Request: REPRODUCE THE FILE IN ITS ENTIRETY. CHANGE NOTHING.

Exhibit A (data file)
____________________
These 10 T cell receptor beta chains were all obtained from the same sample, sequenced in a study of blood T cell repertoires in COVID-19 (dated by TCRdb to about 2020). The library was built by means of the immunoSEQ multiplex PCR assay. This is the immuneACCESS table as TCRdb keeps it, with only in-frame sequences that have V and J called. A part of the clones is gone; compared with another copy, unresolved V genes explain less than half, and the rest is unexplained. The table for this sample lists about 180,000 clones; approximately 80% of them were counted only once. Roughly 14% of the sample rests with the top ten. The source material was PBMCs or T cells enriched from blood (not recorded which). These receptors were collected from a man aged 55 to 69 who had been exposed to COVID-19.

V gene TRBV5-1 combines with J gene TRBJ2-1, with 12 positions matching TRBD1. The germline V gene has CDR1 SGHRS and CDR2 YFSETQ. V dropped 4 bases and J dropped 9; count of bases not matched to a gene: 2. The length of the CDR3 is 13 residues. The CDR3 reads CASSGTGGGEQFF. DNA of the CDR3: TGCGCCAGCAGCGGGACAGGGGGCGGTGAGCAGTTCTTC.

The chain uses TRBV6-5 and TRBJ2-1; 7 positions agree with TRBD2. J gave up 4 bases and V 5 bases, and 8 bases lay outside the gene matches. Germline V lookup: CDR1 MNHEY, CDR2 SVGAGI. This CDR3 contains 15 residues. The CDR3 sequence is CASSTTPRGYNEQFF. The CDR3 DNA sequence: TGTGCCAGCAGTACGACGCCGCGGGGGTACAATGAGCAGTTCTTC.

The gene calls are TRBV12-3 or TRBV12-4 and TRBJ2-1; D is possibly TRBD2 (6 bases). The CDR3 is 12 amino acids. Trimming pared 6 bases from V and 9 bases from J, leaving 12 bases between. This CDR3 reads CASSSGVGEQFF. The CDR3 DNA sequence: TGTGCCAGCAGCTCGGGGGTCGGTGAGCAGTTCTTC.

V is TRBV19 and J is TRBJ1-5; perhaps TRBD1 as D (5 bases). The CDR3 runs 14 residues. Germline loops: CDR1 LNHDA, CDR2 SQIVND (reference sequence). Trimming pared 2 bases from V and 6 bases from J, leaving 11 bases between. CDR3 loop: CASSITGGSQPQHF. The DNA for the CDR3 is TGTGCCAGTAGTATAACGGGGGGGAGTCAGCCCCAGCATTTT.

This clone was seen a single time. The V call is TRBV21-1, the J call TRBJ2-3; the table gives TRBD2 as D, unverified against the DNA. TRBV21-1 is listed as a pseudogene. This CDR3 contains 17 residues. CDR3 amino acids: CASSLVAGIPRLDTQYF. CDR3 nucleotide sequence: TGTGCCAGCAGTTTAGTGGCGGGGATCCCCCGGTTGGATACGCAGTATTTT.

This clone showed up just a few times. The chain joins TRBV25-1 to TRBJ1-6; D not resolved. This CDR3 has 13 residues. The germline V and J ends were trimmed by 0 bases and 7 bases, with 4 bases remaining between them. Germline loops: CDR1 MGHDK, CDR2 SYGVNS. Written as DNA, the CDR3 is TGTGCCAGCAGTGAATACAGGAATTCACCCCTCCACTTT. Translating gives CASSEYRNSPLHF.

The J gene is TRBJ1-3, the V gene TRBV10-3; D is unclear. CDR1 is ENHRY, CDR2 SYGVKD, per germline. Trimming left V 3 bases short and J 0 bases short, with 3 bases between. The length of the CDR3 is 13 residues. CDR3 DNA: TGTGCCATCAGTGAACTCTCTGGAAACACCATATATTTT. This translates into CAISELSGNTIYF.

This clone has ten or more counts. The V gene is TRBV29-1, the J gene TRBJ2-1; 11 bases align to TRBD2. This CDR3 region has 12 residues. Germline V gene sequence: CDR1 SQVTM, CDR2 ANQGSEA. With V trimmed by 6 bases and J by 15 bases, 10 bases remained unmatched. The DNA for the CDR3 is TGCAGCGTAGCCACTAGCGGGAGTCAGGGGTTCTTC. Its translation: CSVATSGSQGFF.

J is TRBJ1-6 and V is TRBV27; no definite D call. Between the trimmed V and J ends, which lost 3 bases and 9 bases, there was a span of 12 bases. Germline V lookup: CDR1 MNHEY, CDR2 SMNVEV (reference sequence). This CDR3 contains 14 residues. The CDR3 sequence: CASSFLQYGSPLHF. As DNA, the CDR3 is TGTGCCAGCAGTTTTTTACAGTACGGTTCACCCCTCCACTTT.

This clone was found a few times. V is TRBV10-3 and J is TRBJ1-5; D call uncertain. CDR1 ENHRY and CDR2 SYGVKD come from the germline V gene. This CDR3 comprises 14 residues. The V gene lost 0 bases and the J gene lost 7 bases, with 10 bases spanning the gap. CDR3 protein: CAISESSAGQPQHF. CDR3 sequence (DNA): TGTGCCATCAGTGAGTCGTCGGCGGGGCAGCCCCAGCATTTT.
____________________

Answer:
These 10 T cell receptor beta chains were all obtained from the same sample, sequenced in a study of blood T cell repertoires in COVID-19 (dated by TCRdb to about 2020). The library was built by means of the immunoSEQ multiplex PCR assay. This is the immuneACCESS table as TCRdb keeps it, with only in-frame sequences that have V and J called. A part of the clones is gone; compared with another copy, unresolved V genes explain less than half, and the rest is unexplained. The table for this sample lists about 180,000 clones; approximately 80% of them were counted only once. Roughly 14% of the sample rests with the top ten. The source material was PBMCs or T cells enriched from blood (not recorded which). These receptors were collected from a man aged 55 to 69 who had been exposed to COVID-19.

V gene TRBV5-1 combines with J gene TRBJ2-1, with 12 positions matching TRBD1. The germline V gene has CDR1 SGHRS and CDR2 YFSETQ. V dropped 4 bases and J dropped 9; count of bases not matched to a gene: 2. The length of the CDR3 is 13 residues. The CDR3 reads CASSGTGGGEQFF. DNA of the CDR3: TGCGCCAGCAGCGGGACAGGGGGCGGTGAGCAGTTCTTC.

The chain uses TRBV6-5 and TRBJ2-1; 7 positions agree with TRBD2. J gave up 4 bases and V 5 bases, and 8 bases lay outside the gene matches. Germline V lookup: CDR1 MNHEY, CDR2 SVGAGI. This CDR3 contains 15 residues. The CDR3 sequence is CASSTTPRGYNEQFF. The CDR3 DNA sequence: TGTGCCAGCAGTACGACGCCGCGGGGGTACAATGAGCAGTTCTTC.

The gene calls are TRBV12-3 or TRBV12-4 and TRBJ2-1; D is possibly TRBD2 (6 bases). The CDR3 is 12 amino acids. Trimming pared 6 bases from V and 9 bases from J, leaving 12 bases between. This CDR3 reads CASSSGVGEQFF. The CDR3 DNA sequence: TGTGCCAGCAGCTCGGGGGTCGGTGAGCAGTTCTTC.

V is TRBV19 and J is TRBJ1-5; perhaps TRBD1 as D (5 bases). The CDR3 runs 14 residues. Germline loops: CDR1 LNHDA, CDR2 SQIVND (reference sequence). Trimming pared 2 bases from V and 6 bases from J, leaving 11 bases between. CDR3 loop: CASSITGGSQPQHF. The DNA for the CDR3 is TGTGCCAGTAGTATAACGGGGGGGAGTCAGCCCCAGCATTTT.

This clone was seen a single time. The V call is TRBV21-1, the J call TRBJ2-3; the table gives TRBD2 as D, unverified against the DNA. TRBV21-1 is listed as a pseudogene. This CDR3 contains 17 residues. CDR3 amino acids: CASSLVAGIPRLDTQYF. CDR3 nucleotide sequence: TGTGCCAGCAGTTTAGTGGCGGGGATCCCCCGGTTGGATACGCAGTATTTT.

This clone showed up just a few times. The chain joins TRBV25-1 to TRBJ1-6; D not resolved. This CDR3 has 13 residues. The germline V and J ends were trimmed by 0 bases and 7 bases, with 4 bases remaining between them. Germline loops: CDR1 MGHDK, CDR2 SYGVNS. Written as DNA, the CDR3 is TGTGCCAGCAGTGAATACAGGAATTCACCCCTCCACTTT. Translating gives CASSEYRNSPLHF.

The J gene is TRBJ1-3, the V gene TRBV10-3; D is unclear. CDR1 is ENHRY, CDR2 SYGVKD, per germline. Trimming left V 3 bases short and J 0 bases short, with 3 bases between. The length of the CDR3 is 13 residues. CDR3 DNA: TGTGCCATCAGTGAACTCTCTGGAAACACCATATATTTT. This translates into CAISELSGNTIYF.

This clone has ten or more counts. The V gene is TRBV29-1, the J gene TRBJ2-1; 11 bases align to TRBD2. This CDR3 region has 12 residues. Germline V gene sequence: CDR1 SQVTM, CDR2 ANQGSEA. With V trimmed by 6 bases and J by 15 bases, 10 bases remained unmatched. The DNA for the CDR3 is TGCAGCGTAGCCACTAGCGGGAGTCAGGGGTTCTTC. Its translation: CSVATSGSQGFF.

J is TRBJ1-6 and V is TRBV27; no definite D call. Between the trimmed V and J ends, which lost 3 bases and 9 bases, there was a span of 12 bases. Germline V lookup: CDR1 MNHEY, CDR2 SMNVEV (reference sequence). This CDR3 contains 14 residues. The CDR3 sequence: CASSFLQYGSPLHF. As DNA, the CDR3 is TGTGCCAGCAGTTTTTTACAGTACGGTTCACCCCTCCACTTT.

This clone was found a few times. V is TRBV10-3 and J is TRBJ1-5; D call uncertain. CDR1 ENHRY and CDR2 SYGVKD come from the germline V gene. This CDR3 comprises 14 residues. The V gene lost 0 bases and the J gene lost 7 bases, with 10 bases spanning the gap. CDR3 protein: CAISESSAGQPQHF. CDR3 sequence (DNA): TGTGCCATCAGTGAGTCGTCGGCGGGGCAGCCCCAGCATTTT.